Keep your Admin Interface CSS Separate

May 16, 2012 css performance security
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There are a number of performance arguments about combining assets to reduce HTTP requests and speed up your site. I agree! However, I do have to say that there is such a thing as overkill - to the detriment of speed and security…

Keep your admin interface CSS separate from the rest of your CSS.

There are a number of reasons to do this:

  • Security: In CSS, a number of class names and IDs are revealed. And, if you’re programming your code semantically, they should be pretty explanatory (see: verbose). This exposes the names/interfaces/code structure and feature-set of your administration interface to anyone who can look at the CSS. Not Good.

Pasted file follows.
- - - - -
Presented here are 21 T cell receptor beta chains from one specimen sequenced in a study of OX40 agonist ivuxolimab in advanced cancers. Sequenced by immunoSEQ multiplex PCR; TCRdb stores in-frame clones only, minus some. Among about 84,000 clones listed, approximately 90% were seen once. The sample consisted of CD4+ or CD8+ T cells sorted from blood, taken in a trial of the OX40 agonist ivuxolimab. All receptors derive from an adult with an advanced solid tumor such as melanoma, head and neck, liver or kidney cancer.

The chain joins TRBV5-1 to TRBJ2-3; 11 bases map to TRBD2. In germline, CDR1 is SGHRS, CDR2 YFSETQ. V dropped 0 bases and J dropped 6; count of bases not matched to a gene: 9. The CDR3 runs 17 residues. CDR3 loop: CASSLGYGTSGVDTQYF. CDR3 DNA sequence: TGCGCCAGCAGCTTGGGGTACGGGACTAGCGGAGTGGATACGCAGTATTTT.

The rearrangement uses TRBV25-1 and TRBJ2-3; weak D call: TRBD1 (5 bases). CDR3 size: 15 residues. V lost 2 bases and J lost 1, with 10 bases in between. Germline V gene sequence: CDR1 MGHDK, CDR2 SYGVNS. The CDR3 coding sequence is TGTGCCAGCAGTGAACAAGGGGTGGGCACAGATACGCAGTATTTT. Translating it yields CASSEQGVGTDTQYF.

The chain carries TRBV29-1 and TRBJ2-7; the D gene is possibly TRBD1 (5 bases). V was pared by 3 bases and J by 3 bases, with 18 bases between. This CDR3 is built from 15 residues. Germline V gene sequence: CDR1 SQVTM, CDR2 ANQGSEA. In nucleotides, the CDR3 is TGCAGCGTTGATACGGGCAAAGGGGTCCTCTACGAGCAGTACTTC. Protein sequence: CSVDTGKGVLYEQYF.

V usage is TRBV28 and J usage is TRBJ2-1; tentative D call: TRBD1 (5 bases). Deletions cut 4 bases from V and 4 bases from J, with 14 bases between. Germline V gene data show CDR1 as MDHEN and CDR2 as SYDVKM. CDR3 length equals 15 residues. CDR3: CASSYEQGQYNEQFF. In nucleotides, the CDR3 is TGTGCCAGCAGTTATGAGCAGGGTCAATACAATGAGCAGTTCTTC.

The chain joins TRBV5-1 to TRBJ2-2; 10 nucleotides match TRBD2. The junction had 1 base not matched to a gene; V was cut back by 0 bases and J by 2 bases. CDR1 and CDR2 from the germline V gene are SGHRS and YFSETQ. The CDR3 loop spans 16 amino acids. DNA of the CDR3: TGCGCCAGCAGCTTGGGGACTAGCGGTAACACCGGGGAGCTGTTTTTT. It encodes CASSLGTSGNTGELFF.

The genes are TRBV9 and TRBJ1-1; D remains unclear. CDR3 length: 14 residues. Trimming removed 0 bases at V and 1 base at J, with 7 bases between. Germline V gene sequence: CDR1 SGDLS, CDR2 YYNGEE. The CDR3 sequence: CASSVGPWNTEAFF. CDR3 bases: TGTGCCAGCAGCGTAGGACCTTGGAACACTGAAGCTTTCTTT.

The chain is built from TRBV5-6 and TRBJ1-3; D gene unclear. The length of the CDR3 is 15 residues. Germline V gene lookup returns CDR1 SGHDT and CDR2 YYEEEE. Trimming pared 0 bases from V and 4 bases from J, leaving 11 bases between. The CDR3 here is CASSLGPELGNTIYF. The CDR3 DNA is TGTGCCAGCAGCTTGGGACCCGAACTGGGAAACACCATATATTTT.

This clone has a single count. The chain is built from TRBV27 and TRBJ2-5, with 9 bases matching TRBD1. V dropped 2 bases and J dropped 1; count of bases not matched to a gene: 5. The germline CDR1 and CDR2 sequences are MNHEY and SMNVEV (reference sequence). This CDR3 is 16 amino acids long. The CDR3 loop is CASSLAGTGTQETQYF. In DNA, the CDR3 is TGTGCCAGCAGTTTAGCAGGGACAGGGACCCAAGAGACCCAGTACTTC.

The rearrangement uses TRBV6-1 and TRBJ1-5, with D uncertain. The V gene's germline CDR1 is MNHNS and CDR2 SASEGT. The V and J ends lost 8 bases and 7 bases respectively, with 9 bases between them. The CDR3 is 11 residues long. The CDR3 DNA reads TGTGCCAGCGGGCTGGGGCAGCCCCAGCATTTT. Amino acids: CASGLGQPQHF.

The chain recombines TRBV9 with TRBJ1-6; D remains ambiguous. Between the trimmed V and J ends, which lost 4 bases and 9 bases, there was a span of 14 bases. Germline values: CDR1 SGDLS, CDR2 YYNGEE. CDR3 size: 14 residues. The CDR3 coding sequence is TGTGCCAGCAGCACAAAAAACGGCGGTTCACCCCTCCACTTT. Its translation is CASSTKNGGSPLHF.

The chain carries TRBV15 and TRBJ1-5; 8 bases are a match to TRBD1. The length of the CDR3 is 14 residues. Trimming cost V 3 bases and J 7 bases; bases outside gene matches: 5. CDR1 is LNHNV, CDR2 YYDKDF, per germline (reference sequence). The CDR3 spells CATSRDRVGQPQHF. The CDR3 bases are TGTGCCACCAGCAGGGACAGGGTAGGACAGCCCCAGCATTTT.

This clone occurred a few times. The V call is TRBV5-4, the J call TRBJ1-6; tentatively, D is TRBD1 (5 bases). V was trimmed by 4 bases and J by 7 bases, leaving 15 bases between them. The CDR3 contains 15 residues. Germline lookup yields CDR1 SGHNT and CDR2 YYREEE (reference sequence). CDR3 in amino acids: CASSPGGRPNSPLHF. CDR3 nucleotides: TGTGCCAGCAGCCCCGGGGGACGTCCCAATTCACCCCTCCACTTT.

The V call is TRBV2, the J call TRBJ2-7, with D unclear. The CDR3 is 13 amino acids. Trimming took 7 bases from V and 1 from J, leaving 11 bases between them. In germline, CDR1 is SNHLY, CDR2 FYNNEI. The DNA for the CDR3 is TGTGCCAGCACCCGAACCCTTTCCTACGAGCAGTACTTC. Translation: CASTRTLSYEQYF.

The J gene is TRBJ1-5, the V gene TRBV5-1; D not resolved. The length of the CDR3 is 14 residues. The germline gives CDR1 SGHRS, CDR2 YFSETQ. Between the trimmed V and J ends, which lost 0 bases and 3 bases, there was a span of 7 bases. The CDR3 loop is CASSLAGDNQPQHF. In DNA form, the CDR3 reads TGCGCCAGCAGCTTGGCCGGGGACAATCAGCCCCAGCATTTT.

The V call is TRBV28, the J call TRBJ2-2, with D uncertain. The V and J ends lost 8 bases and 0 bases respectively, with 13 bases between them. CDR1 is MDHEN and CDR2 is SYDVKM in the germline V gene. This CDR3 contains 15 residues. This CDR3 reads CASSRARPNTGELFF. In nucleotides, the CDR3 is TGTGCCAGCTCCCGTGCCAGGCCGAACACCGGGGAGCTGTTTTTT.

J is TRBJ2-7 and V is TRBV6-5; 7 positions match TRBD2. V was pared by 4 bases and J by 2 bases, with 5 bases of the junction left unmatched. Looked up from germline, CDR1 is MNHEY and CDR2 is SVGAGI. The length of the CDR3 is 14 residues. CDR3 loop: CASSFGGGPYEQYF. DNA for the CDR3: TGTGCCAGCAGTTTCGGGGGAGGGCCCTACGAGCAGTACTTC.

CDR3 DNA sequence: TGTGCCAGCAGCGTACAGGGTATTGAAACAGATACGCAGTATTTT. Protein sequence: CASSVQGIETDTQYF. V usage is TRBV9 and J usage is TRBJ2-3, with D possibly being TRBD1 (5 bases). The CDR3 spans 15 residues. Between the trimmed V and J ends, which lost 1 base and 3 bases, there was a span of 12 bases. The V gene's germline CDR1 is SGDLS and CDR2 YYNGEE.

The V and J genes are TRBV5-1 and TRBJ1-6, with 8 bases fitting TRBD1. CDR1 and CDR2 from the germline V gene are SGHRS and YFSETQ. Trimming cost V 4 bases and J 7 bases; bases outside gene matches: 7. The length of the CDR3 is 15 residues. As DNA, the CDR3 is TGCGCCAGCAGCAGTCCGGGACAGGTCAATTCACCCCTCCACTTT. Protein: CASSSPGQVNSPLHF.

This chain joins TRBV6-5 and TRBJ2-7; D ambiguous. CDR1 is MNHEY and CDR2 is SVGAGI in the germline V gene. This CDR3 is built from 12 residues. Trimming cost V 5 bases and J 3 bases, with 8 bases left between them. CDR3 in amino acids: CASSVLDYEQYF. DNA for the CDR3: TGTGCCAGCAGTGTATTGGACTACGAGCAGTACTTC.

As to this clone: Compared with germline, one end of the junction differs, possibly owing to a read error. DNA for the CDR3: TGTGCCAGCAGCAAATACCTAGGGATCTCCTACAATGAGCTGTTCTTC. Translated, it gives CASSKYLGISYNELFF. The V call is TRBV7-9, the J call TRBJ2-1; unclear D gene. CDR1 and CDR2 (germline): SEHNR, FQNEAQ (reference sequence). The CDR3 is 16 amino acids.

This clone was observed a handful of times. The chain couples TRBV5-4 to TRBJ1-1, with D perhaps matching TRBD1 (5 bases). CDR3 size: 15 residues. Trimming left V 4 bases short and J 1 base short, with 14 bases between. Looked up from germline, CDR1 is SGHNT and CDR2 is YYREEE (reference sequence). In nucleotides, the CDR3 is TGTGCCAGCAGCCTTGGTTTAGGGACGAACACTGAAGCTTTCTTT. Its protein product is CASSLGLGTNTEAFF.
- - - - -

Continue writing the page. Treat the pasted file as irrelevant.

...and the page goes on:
• Extra space / slows down the interwebs: Let’s face it, more than 99% of your userbase should be normal users, right? Why add on all this extra CSS just for the 1% of users. Keep it trim and fitting the 99% of users. This is 19% better than Pareto’s principle even!

  • Another HTTP request for admin is fine… Usually when you’re logged into the administration side of things, you’re not expecting lightning fast results anyways. And to top it off, you’re no longer (and never were) a conversion. Speed and usability matters much more for your conversion statistics (IE, this user may leave because the site is too slow). You’re not going to abandon your own site because your admin interface is too slow, are you? (True, though, that’s not me just giving you free-for-all to make horribly slow admin interfaces though…)

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